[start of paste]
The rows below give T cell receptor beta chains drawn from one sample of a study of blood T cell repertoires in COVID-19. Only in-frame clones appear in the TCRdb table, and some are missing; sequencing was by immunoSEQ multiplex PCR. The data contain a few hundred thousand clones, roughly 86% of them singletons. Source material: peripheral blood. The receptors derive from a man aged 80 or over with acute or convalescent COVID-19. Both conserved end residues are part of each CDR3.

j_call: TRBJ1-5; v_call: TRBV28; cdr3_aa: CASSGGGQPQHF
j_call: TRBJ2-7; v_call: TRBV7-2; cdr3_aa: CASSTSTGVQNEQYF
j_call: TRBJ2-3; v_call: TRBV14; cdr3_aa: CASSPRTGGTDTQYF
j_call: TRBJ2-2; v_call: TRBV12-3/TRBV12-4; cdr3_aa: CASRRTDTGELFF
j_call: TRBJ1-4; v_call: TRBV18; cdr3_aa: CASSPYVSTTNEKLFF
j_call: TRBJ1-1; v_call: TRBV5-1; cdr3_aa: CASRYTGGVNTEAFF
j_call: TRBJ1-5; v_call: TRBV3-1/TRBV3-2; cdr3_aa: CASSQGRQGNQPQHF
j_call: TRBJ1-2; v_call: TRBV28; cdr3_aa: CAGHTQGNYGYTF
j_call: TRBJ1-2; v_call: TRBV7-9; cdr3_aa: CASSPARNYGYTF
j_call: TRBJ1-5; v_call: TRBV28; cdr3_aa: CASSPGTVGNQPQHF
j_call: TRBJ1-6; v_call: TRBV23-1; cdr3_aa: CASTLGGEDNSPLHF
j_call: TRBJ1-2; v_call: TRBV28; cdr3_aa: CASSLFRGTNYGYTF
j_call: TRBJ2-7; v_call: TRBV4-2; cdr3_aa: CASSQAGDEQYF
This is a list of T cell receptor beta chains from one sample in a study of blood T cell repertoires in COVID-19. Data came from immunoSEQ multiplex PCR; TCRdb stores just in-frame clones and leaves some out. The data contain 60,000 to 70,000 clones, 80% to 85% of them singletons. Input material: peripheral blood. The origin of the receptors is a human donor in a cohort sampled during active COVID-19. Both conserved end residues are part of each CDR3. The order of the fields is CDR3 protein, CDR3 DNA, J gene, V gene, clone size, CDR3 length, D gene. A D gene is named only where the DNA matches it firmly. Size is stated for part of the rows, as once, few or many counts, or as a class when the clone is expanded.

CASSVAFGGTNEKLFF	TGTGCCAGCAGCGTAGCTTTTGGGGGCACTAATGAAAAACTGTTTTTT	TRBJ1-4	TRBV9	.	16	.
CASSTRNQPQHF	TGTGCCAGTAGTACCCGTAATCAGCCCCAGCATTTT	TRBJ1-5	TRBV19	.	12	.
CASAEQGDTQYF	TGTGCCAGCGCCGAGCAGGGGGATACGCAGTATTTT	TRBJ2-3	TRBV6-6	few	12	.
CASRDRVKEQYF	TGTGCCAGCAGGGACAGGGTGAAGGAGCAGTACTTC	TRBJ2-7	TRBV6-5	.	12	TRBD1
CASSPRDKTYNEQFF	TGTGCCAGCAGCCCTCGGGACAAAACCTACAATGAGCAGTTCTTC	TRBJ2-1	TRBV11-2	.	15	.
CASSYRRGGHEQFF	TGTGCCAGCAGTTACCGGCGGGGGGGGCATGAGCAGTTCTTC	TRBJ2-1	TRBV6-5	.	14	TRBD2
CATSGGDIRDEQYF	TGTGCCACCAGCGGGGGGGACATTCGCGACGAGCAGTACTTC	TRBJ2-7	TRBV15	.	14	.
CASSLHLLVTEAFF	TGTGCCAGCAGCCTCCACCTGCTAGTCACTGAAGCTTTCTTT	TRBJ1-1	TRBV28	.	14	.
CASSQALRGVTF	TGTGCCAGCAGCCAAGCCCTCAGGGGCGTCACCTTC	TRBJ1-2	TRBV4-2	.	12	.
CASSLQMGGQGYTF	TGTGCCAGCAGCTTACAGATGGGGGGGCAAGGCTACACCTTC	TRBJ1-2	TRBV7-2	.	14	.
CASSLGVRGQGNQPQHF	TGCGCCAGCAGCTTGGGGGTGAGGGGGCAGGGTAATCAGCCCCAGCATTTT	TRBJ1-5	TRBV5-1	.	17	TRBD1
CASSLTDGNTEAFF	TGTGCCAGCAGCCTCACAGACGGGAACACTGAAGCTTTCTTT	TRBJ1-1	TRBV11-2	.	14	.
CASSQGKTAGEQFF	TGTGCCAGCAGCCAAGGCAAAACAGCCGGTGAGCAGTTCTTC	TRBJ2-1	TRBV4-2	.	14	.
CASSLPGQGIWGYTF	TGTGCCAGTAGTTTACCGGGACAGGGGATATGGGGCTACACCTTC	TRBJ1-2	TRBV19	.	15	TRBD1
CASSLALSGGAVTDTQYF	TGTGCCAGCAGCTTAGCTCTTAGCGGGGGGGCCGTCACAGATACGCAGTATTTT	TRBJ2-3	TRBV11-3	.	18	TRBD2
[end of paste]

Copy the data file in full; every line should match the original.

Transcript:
The rows below give T cell receptor beta chains drawn from one sample of a study of blood T cell repertoires in COVID-19. Only in-frame clones appear in the TCRdb table, and some are missing; sequencing was by immunoSEQ multiplex PCR. The data contain a few hundred thousand clones, roughly 86% of them singletons. Source material: peripheral blood. The receptors derive from a man aged 80 or over with acute or convalescent COVID-19. Both conserved end residues are part of each CDR3.

j_call: TRBJ1-5; v_call: TRBV28; cdr3_aa: CASSGGGQPQHF
j_call: TRBJ2-7; v_call: TRBV7-2; cdr3_aa: CASSTSTGVQNEQYF
j_call: TRBJ2-3; v_call: TRBV14; cdr3_aa: CASSPRTGGTDTQYF
j_call: TRBJ2-2; v_call: TRBV12-3/TRBV12-4; cdr3_aa: CASRRTDTGELFF
j_call: TRBJ1-4; v_call: TRBV18; cdr3_aa: CASSPYVSTTNEKLFF
j_call: TRBJ1-1; v_call: TRBV5-1; cdr3_aa: CASRYTGGVNTEAFF
j_call: TRBJ1-5; v_call: TRBV3-1/TRBV3-2; cdr3_aa: CASSQGRQGNQPQHF
j_call: TRBJ1-2; v_call: TRBV28; cdr3_aa: CAGHTQGNYGYTF
j_call: TRBJ1-2; v_call: TRBV7-9; cdr3_aa: CASSPARNYGYTF
j_call: TRBJ1-5; v_call: TRBV28; cdr3_aa: CASSPGTVGNQPQHF
j_call: TRBJ1-6; v_call: TRBV23-1; cdr3_aa: CASTLGGEDNSPLHF
j_call: TRBJ1-2; v_call: TRBV28; cdr3_aa: CASSLFRGTNYGYTF
j_call: TRBJ2-7; v_call: TRBV4-2; cdr3_aa: CASSQAGDEQYF
This is a list of T cell receptor beta chains from one sample in a study of blood T cell repertoires in COVID-19. Data came from immunoSEQ multiplex PCR; TCRdb stores just in-frame clones and leaves some out. The data contain 60,000 to 70,000 clones, 80% to 85% of them singletons. Input material: peripheral blood. The origin of the receptors is a human donor in a cohort sampled during active COVID-19. Both conserved end residues are part of each CDR3. The order of the fields is CDR3 protein, CDR3 DNA, J gene, V gene, clone size, CDR3 length, D gene. A D gene is named only where the DNA matches it firmly. Size is stated for part of the rows, as once, few or many counts, or as a class when the clone is expanded.

CASSVAFGGTNEKLFF	TGTGCCAGCAGCGTAGCTTTTGGGGGCACTAATGAAAAACTGTTTTTT	TRBJ1-4	TRBV9	.	16	.
CASSTRNQPQHF	TGTGCCAGTAGTACCCGTAATCAGCCCCAGCATTTT	TRBJ1-5	TRBV19	.	12	.
CASAEQGDTQYF	TGTGCCAGCGCCGAGCAGGGGGATACGCAGTATTTT	TRBJ2-3	TRBV6-6	few	12	.
CASRDRVKEQYF	TGTGCCAGCAGGGACAGGGTGAAGGAGCAGTACTTC	TRBJ2-7	TRBV6-5	.	12	TRBD1
CASSPRDKTYNEQFF	TGTGCCAGCAGCCCTCGGGACAAAACCTACAATGAGCAGTTCTTC	TRBJ2-1	TRBV11-2	.	15	.
CASSYRRGGHEQFF	TGTGCCAGCAGTTACCGGCGGGGGGGGCATGAGCAGTTCTTC	TRBJ2-1	TRBV6-5	.	14	TRBD2
CATSGGDIRDEQYF	TGTGCCACCAGCGGGGGGGACATTCGCGACGAGCAGTACTTC	TRBJ2-7	TRBV15	.	14	.
CASSLHLLVTEAFF	TGTGCCAGCAGCCTCCACCTGCTAGTCACTGAAGCTTTCTTT	TRBJ1-1	TRBV28	.	14	.
CASSQALRGVTF	TGTGCCAGCAGCCAAGCCCTCAGGGGCGTCACCTTC	TRBJ1-2	TRBV4-2	.	12	.
CASSLQMGGQGYTF	TGTGCCAGCAGCTTACAGATGGGGGGGCAAGGCTACACCTTC	TRBJ1-2	TRBV7-2	.	14	.
CASSLGVRGQGNQPQHF	TGCGCCAGCAGCTTGGGGGTGAGGGGGCAGGGTAATCAGCCCCAGCATTTT	TRBJ1-5	TRBV5-1	.	17	TRBD1
CASSLTDGNTEAFF	TGTGCCAGCAGCCTCACAGACGGGAACACTGAAGCTTTCTTT	TRBJ1-1	TRBV11-2	.	14	.
CASSQGKTAGEQFF	TGTGCCAGCAGCCAAGGCAAAACAGCCGGTGAGCAGTTCTTC	TRBJ2-1	TRBV4-2	.	14	.
CASSLPGQGIWGYTF	TGTGCCAGTAGTTTACCGGGACAGGGGATATGGGGCTACACCTTC	TRBJ1-2	TRBV19	.	15	TRBD1
CASSLALSGGAVTDTQYF	TGTGCCAGCAGCTTAGCTCTTAGCGGGGGGGCCGTCACAGATACGCAGTATTTT	TRBJ2-3	TRBV11-3	.	18	TRBD2